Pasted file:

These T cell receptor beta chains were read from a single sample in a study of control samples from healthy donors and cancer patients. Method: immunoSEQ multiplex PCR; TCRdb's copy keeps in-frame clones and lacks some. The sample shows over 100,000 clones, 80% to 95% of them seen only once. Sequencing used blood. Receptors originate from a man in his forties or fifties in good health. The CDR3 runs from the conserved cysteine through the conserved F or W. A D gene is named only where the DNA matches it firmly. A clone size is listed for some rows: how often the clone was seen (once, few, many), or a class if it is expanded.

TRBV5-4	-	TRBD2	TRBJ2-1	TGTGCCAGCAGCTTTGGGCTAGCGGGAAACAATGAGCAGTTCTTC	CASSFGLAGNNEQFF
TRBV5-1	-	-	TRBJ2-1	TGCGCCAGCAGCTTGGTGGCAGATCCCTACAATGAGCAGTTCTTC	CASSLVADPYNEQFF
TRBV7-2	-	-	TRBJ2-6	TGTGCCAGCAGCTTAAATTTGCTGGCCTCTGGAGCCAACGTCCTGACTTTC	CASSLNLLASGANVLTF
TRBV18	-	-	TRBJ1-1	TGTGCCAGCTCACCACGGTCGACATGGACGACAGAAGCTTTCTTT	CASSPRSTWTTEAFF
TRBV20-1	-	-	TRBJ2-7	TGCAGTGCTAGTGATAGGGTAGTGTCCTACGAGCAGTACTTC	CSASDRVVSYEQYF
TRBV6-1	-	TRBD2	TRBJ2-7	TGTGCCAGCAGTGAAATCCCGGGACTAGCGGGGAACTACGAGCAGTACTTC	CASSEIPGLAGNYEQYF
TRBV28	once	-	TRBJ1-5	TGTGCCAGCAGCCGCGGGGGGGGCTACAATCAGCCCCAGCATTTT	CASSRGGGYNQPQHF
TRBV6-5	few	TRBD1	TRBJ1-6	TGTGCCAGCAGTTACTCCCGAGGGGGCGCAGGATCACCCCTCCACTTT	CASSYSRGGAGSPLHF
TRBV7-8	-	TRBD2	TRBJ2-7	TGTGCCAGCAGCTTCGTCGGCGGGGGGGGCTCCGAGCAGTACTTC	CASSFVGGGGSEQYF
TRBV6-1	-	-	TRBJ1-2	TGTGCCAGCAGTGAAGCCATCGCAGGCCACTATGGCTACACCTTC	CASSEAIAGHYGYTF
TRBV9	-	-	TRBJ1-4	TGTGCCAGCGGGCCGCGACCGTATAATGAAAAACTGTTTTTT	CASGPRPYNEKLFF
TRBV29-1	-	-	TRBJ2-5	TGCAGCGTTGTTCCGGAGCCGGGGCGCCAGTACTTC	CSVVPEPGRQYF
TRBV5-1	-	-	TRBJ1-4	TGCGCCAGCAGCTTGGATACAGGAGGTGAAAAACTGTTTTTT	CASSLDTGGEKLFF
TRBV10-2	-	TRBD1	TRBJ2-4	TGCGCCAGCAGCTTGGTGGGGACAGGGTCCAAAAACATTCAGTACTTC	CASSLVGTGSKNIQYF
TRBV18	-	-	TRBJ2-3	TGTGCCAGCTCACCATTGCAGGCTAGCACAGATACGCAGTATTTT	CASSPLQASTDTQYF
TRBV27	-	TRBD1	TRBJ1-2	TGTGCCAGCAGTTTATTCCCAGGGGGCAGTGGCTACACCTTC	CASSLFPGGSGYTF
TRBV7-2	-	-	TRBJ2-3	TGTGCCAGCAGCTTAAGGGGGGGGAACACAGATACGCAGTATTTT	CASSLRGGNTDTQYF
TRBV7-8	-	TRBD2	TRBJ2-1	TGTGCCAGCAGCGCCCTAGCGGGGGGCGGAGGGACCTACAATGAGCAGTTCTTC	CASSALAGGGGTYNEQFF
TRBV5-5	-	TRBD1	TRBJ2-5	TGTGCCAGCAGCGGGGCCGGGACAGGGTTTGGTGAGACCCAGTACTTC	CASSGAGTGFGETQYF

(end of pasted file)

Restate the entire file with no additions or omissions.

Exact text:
These T cell receptor beta chains were read from a single sample in a study of control samples from healthy donors and cancer patients. Method: immunoSEQ multiplex PCR; TCRdb's copy keeps in-frame clones and lacks some. The sample shows over 100,000 clones, 80% to 95% of them seen only once. Sequencing used blood. Receptors originate from a man in his forties or fifties in good health. The CDR3 runs from the conserved cysteine through the conserved F or W. A D gene is named only where the DNA matches it firmly. A clone size is listed for some rows: how often the clone was seen (once, few, many), or a class if it is expanded.

TRBV5-4	-	TRBD2	TRBJ2-1	TGTGCCAGCAGCTTTGGGCTAGCGGGAAACAATGAGCAGTTCTTC	CASSFGLAGNNEQFF
TRBV5-1	-	-	TRBJ2-1	TGCGCCAGCAGCTTGGTGGCAGATCCCTACAATGAGCAGTTCTTC	CASSLVADPYNEQFF
TRBV7-2	-	-	TRBJ2-6	TGTGCCAGCAGCTTAAATTTGCTGGCCTCTGGAGCCAACGTCCTGACTTTC	CASSLNLLASGANVLTF
TRBV18	-	-	TRBJ1-1	TGTGCCAGCTCACCACGGTCGACATGGACGACAGAAGCTTTCTTT	CASSPRSTWTTEAFF
TRBV20-1	-	-	TRBJ2-7	TGCAGTGCTAGTGATAGGGTAGTGTCCTACGAGCAGTACTTC	CSASDRVVSYEQYF
TRBV6-1	-	TRBD2	TRBJ2-7	TGTGCCAGCAGTGAAATCCCGGGACTAGCGGGGAACTACGAGCAGTACTTC	CASSEIPGLAGNYEQYF
TRBV28	once	-	TRBJ1-5	TGTGCCAGCAGCCGCGGGGGGGGCTACAATCAGCCCCAGCATTTT	CASSRGGGYNQPQHF
TRBV6-5	few	TRBD1	TRBJ1-6	TGTGCCAGCAGTTACTCCCGAGGGGGCGCAGGATCACCCCTCCACTTT	CASSYSRGGAGSPLHF
TRBV7-8	-	TRBD2	TRBJ2-7	TGTGCCAGCAGCTTCGTCGGCGGGGGGGGCTCCGAGCAGTACTTC	CASSFVGGGGSEQYF
TRBV6-1	-	-	TRBJ1-2	TGTGCCAGCAGTGAAGCCATCGCAGGCCACTATGGCTACACCTTC	CASSEAIAGHYGYTF
TRBV9	-	-	TRBJ1-4	TGTGCCAGCGGGCCGCGACCGTATAATGAAAAACTGTTTTTT	CASGPRPYNEKLFF
TRBV29-1	-	-	TRBJ2-5	TGCAGCGTTGTTCCGGAGCCGGGGCGCCAGTACTTC	CSVVPEPGRQYF
TRBV5-1	-	-	TRBJ1-4	TGCGCCAGCAGCTTGGATACAGGAGGTGAAAAACTGTTTTTT	CASSLDTGGEKLFF
TRBV10-2	-	TRBD1	TRBJ2-4	TGCGCCAGCAGCTTGGTGGGGACAGGGTCCAAAAACATTCAGTACTTC	CASSLVGTGSKNIQYF
TRBV18	-	-	TRBJ2-3	TGTGCCAGCTCACCATTGCAGGCTAGCACAGATACGCAGTATTTT	CASSPLQASTDTQYF
TRBV27	-	TRBD1	TRBJ1-2	TGTGCCAGCAGTTTATTCCCAGGGGGCAGTGGCTACACCTTC	CASSLFPGGSGYTF
TRBV7-2	-	-	TRBJ2-3	TGTGCCAGCAGCTTAAGGGGGGGGAACACAGATACGCAGTATTTT	CASSLRGGNTDTQYF
TRBV7-8	-	TRBD2	TRBJ2-1	TGTGCCAGCAGCGCCCTAGCGGGGGGCGGAGGGACCTACAATGAGCAGTTCTTC	CASSALAGGGGTYNEQFF
TRBV5-5	-	TRBD1	TRBJ2-5	TGTGCCAGCAGCGGGGCCGGGACAGGGTTTGGTGAGACCCAGTACTTC	CASSGAGTGFGETQYF